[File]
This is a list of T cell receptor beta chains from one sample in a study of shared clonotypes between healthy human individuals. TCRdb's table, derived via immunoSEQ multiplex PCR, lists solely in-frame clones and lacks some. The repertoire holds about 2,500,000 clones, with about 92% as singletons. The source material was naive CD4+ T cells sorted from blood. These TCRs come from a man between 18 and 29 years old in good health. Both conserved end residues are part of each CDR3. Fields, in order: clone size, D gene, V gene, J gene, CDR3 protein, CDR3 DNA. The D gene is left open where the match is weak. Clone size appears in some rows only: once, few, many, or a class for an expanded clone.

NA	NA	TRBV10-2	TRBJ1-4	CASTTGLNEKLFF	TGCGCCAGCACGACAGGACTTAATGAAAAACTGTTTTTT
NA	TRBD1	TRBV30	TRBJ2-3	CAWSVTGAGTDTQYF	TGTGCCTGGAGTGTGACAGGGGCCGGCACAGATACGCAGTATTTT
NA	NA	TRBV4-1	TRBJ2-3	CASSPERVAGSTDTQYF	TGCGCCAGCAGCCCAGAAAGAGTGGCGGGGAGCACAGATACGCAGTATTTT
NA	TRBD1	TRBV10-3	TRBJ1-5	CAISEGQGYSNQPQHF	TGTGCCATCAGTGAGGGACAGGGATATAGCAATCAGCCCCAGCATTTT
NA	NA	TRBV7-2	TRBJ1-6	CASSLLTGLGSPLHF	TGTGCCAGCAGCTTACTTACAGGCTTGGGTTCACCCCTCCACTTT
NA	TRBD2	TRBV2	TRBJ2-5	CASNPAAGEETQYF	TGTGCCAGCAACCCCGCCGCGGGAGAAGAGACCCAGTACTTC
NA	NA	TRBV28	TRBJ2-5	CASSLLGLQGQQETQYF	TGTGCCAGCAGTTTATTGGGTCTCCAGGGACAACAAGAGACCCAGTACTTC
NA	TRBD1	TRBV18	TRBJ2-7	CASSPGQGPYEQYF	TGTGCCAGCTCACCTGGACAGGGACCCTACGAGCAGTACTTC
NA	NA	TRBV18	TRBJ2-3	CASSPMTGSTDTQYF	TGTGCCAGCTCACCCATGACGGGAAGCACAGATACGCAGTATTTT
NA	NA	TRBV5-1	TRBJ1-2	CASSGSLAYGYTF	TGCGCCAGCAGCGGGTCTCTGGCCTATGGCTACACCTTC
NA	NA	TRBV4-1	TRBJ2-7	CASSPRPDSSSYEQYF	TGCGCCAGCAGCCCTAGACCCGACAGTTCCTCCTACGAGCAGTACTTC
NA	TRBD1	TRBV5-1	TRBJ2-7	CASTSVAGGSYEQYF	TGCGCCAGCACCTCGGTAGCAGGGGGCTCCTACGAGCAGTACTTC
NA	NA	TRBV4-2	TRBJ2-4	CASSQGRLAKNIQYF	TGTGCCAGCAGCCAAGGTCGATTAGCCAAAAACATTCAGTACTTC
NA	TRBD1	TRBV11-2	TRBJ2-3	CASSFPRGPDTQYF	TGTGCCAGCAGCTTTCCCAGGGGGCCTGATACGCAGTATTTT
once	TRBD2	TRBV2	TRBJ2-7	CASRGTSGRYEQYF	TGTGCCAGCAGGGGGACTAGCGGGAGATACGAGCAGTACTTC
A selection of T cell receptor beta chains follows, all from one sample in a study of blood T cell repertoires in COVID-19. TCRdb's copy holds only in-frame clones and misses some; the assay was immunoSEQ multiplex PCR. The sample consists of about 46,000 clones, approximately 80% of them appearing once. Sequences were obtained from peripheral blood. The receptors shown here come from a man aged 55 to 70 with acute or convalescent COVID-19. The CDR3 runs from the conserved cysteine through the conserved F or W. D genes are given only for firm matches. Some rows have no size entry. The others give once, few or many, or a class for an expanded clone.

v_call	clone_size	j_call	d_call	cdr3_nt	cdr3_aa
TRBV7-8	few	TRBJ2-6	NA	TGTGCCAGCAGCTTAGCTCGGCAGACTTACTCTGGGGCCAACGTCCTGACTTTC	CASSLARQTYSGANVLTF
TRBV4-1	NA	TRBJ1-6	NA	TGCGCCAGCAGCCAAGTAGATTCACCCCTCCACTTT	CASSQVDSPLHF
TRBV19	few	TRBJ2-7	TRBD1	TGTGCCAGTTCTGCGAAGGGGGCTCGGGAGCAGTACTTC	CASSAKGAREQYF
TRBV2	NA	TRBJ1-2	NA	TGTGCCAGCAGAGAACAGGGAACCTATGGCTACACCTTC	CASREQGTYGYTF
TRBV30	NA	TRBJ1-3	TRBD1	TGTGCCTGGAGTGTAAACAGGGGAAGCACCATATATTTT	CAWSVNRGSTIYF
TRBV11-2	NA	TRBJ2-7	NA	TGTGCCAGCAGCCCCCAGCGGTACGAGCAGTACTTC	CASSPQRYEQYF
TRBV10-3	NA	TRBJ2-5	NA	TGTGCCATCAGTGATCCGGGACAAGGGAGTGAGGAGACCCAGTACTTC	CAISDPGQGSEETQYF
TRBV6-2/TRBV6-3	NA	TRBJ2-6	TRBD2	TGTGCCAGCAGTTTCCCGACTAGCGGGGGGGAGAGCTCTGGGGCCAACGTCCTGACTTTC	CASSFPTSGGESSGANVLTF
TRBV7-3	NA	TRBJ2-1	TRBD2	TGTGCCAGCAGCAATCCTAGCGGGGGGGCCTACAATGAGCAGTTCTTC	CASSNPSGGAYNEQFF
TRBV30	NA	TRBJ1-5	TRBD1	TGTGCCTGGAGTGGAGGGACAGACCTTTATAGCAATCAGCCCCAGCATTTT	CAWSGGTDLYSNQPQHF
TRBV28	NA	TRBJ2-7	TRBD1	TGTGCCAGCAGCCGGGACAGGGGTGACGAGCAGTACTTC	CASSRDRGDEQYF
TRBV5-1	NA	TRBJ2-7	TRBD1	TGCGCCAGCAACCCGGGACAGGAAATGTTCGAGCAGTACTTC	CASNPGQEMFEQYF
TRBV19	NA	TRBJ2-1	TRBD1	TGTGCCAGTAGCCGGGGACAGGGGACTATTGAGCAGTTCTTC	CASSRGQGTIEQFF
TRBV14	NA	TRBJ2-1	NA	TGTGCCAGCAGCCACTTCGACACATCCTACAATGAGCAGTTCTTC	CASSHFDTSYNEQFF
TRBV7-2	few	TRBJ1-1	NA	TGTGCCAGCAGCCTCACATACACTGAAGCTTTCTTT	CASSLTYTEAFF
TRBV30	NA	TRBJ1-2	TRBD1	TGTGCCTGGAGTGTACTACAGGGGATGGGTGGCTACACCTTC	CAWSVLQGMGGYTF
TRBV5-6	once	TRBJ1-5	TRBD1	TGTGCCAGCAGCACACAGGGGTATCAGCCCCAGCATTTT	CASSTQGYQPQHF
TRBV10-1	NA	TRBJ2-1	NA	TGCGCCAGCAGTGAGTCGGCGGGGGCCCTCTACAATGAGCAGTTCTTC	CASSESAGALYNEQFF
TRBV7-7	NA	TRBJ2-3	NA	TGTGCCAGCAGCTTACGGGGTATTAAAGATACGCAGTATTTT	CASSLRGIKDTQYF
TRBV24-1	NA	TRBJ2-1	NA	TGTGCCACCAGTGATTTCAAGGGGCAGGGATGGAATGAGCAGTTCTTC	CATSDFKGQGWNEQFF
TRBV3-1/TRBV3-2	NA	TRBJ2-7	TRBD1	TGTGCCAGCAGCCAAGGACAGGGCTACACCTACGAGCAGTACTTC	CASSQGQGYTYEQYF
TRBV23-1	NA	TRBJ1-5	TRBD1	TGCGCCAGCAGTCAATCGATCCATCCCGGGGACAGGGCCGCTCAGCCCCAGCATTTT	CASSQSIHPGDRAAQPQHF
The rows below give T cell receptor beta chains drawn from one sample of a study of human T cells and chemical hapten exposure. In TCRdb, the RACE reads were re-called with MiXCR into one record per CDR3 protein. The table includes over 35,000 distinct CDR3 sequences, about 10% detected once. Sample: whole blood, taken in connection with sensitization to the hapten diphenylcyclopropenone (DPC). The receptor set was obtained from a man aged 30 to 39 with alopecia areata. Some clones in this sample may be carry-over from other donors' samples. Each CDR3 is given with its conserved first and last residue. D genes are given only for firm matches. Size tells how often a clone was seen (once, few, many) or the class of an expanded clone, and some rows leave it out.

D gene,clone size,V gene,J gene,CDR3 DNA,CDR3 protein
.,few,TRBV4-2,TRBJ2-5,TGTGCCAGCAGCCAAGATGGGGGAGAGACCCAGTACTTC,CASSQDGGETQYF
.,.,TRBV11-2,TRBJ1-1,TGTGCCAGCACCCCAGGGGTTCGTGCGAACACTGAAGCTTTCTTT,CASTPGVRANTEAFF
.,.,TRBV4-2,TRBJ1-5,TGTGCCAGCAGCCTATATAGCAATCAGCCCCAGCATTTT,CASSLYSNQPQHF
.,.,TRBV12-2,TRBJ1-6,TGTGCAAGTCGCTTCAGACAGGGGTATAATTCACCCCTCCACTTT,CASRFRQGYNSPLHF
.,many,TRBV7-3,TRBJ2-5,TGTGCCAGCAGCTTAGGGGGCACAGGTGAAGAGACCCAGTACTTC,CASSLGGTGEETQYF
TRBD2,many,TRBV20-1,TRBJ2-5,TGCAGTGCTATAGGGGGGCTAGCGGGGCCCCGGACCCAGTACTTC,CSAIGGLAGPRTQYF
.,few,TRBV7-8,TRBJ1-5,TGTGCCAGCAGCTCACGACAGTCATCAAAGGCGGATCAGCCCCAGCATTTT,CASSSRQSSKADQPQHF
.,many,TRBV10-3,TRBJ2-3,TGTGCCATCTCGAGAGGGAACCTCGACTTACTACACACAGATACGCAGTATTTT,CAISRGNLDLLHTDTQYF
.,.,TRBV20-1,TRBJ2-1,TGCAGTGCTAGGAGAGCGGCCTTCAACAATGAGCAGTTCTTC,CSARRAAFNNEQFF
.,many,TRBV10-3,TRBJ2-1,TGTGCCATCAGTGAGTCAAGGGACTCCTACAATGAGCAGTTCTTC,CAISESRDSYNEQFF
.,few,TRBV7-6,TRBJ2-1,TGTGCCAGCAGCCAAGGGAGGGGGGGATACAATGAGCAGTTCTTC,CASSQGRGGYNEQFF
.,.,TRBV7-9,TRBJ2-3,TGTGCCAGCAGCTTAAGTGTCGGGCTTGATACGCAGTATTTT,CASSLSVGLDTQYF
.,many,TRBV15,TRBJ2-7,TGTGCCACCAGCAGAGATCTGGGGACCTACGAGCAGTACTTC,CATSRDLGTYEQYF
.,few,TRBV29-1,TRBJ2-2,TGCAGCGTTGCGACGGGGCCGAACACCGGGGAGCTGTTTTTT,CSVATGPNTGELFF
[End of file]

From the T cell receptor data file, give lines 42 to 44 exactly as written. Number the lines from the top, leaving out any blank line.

D gene,clone size,V gene,J gene,CDR3 DNA,CDR3 protein
.,few,TRBV4-2,TRBJ2-5,TGTGCCAGCAGCCAAGATGGGGGAGAGACCCAGTACTTC,CASSQDGGETQYF
.,.,TRBV11-2,TRBJ1-1,TGTGCCAGCACCCCAGGGGTTCGTGCGAACACTGAAGCTTTCTTT,CASTPGVRANTEAFF